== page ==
1. Fall in Sterling Pound
Markets react quickly to political decisions. Sterling Pound has fallen to a rate that’s affecting all our import costs. A fall of 10 – 20% is eating up most of our margins. Forecasters can’t agree on how much the Pound will recover. All we can do as businesses is to expect that exchange rates will remain unstable during economic uncertainty (which may last 5 – 10 years), and take some action:
a. Absorb the higher costs, sacrifice profits. I know that fair trade businesses have smaller margins than conventional businesses (because of the higher cost of fair trade production) and many will not be able to absorb the higher costs;
b. Increase prices. Maybe customers will pay for more the goods. With fair trade, many people already complain that goods are expensive. Increasing prices is the last thing we’d want to do but perhaps there is no choice;
c. Discuss with your producers to see if they could make cost-savings and reduce your purchase price. Fair trade businesses must be careful not to squeeze the producers and go against the basic principles of fair price;
d. Ask your producers to quote in Sterling Pound and fix that price for as long as you can. If the Pound falls further, the producer will gain more but if the Pound strengthens the producer will lose out on exchange. Again beware of short-changing the producers;
e. Forward-buy currency. When Pound is falling, it’s a good idea to buy foreign currency in advance to remove some purchase price fluctuations;
f. Look at export markets for your goods. Fall in Pound makes your goods cheaper to overseas buyers. Bear in mind though that exporting is not for the faint-hearted. You will have some barriers to export such as lack of knowledge of export procedures, language barriers, cultural differences, costs of market visits and marketing in the target export market, cost of websites & product labelling in other languages, cost of product modification, just to name a few. More help on exporting can be found at the Department for International Trade (formerly UKTI) or at your local Chambers of Commerce.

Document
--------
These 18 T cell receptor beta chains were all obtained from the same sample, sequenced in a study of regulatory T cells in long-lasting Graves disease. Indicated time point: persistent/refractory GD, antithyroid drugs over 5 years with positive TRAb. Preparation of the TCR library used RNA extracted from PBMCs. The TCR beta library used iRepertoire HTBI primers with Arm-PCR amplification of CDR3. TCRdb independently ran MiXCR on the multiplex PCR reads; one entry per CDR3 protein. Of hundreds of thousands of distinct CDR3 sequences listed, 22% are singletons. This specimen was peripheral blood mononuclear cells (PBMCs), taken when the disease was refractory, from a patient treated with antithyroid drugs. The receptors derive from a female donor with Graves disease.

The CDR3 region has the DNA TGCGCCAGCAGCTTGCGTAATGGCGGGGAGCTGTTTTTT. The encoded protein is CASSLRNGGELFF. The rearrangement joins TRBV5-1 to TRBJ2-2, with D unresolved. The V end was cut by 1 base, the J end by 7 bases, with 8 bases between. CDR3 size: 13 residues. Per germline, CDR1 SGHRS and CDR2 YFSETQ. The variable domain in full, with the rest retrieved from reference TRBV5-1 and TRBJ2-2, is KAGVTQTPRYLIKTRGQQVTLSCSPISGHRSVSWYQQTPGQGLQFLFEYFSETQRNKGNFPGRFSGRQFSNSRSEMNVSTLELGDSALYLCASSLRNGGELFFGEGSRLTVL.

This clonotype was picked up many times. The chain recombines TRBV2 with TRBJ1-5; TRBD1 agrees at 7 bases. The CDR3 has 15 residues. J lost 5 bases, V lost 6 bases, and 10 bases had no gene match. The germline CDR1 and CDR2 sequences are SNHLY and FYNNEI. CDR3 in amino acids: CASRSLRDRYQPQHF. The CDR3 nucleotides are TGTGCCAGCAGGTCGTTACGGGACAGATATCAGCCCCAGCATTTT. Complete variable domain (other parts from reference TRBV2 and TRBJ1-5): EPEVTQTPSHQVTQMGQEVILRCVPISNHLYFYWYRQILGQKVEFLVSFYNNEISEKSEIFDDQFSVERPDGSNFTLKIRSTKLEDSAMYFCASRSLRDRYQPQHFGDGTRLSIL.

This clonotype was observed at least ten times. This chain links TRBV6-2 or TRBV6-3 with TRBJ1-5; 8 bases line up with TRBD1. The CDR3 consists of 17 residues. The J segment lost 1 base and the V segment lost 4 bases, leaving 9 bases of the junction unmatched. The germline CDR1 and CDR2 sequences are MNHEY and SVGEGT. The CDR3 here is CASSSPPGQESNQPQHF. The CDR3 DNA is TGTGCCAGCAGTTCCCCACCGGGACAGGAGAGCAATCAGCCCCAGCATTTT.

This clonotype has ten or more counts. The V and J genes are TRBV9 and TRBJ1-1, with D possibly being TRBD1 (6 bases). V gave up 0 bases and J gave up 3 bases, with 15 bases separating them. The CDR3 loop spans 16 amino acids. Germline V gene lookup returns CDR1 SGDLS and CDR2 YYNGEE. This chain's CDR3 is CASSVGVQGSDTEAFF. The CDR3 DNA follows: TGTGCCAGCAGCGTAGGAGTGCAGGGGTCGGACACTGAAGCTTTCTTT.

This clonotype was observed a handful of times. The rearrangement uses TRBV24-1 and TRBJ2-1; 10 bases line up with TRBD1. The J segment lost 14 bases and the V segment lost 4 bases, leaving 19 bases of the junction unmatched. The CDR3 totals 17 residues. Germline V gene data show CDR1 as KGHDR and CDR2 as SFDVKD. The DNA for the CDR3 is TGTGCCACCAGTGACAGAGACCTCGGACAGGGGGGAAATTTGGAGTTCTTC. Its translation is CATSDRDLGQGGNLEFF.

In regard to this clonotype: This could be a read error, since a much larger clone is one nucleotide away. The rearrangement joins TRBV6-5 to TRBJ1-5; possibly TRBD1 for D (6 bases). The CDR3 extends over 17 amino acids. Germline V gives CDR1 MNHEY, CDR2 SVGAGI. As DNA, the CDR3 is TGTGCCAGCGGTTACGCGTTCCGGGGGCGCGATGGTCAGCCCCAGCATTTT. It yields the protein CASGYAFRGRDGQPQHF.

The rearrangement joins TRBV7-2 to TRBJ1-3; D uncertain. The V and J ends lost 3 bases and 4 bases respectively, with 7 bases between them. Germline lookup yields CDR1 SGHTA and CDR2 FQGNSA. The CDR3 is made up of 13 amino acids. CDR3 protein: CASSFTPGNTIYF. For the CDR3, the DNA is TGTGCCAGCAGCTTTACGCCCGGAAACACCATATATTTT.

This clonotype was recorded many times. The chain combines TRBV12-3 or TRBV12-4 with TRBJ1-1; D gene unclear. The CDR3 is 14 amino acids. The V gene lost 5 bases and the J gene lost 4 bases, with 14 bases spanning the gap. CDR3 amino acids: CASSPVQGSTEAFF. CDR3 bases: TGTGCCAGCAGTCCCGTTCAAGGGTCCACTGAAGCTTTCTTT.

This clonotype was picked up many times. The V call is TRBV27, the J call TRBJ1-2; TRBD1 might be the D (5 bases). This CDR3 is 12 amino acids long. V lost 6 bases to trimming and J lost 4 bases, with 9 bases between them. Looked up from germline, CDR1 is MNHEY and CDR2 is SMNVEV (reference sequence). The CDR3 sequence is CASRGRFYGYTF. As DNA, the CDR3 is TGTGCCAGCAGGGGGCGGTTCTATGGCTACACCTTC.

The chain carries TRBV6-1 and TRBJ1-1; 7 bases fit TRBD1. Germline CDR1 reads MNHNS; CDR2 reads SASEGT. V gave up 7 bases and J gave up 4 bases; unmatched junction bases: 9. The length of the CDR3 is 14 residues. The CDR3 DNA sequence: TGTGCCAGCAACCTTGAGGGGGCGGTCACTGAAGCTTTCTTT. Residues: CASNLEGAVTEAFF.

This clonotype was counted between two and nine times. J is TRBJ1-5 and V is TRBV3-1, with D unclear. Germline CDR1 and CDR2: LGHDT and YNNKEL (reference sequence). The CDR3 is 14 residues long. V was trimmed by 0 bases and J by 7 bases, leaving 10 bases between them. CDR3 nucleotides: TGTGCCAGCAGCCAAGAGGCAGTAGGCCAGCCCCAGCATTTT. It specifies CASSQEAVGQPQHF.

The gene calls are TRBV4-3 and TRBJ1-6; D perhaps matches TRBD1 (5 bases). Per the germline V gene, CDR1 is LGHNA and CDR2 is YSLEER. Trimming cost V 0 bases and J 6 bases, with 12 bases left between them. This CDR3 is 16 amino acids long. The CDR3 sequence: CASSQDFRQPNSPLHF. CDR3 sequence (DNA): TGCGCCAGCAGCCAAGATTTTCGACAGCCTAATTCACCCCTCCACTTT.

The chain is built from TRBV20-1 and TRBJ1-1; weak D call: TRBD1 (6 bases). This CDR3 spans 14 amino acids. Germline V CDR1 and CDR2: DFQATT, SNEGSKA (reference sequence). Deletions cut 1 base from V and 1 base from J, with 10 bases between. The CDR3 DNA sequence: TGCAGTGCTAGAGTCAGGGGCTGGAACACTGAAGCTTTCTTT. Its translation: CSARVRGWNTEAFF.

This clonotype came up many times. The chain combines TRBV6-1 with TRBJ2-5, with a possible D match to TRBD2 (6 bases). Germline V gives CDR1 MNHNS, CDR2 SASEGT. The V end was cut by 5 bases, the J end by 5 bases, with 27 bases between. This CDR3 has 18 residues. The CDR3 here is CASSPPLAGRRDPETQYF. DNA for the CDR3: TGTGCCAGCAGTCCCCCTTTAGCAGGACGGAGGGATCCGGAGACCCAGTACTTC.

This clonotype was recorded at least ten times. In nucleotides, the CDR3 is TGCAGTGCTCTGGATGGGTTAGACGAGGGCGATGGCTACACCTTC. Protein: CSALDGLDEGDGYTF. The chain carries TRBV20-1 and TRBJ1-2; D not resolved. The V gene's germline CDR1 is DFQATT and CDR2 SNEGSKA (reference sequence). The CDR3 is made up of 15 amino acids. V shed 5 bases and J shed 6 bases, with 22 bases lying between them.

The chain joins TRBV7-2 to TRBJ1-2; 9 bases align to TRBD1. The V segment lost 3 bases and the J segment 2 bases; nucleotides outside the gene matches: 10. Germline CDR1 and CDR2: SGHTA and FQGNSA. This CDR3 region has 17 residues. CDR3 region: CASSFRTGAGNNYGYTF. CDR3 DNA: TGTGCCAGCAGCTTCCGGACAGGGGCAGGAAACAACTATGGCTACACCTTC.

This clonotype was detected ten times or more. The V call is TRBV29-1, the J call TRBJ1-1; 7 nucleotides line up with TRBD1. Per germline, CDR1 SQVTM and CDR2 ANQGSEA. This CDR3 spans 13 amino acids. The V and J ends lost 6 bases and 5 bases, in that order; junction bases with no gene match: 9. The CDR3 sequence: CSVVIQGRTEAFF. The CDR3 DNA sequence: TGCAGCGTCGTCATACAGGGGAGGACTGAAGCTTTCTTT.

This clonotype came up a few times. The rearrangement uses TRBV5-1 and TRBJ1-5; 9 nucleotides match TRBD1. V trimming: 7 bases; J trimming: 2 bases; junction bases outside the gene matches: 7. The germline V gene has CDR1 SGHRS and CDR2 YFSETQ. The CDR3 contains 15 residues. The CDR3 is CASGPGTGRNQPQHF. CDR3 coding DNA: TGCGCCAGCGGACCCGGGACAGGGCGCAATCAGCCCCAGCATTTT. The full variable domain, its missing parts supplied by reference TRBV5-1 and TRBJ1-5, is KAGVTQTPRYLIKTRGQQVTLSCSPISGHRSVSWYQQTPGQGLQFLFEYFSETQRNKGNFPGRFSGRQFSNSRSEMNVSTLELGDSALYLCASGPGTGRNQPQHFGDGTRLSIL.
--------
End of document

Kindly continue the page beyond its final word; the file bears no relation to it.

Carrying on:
2. Inflationary pressures
A weaker Pound has brought about a rise in costs and rising prices. Poor Marmite lovers! The Bank of England has traditionally used interest rates as the macro-economic tool to curb inflation. Our interest rates have remained low for so many years and it will need to rise at some point. Economists think sometime in next year or two. Raising interest rates will make mortgages more expensive. Coupled with the higher costs of household bills, this will lead to a drop in disposable incomes. Wages haven’t risen significantly in recent years, so the reality is that people will be squeezed. People spend less, demand drops, if supply stays the same, price will drop. That is how interest rates control rising prices (ie. inflation).
Lower spending means less sales for businesses. Fair trade businesses are rightly worried about the impact of less spending by the public. Being involved in fair trade campaigning in Staffordshire, I know only too well that when there isn’t enough money in the pocket, no amount of enthusiasm can make someone buy fairtrade products.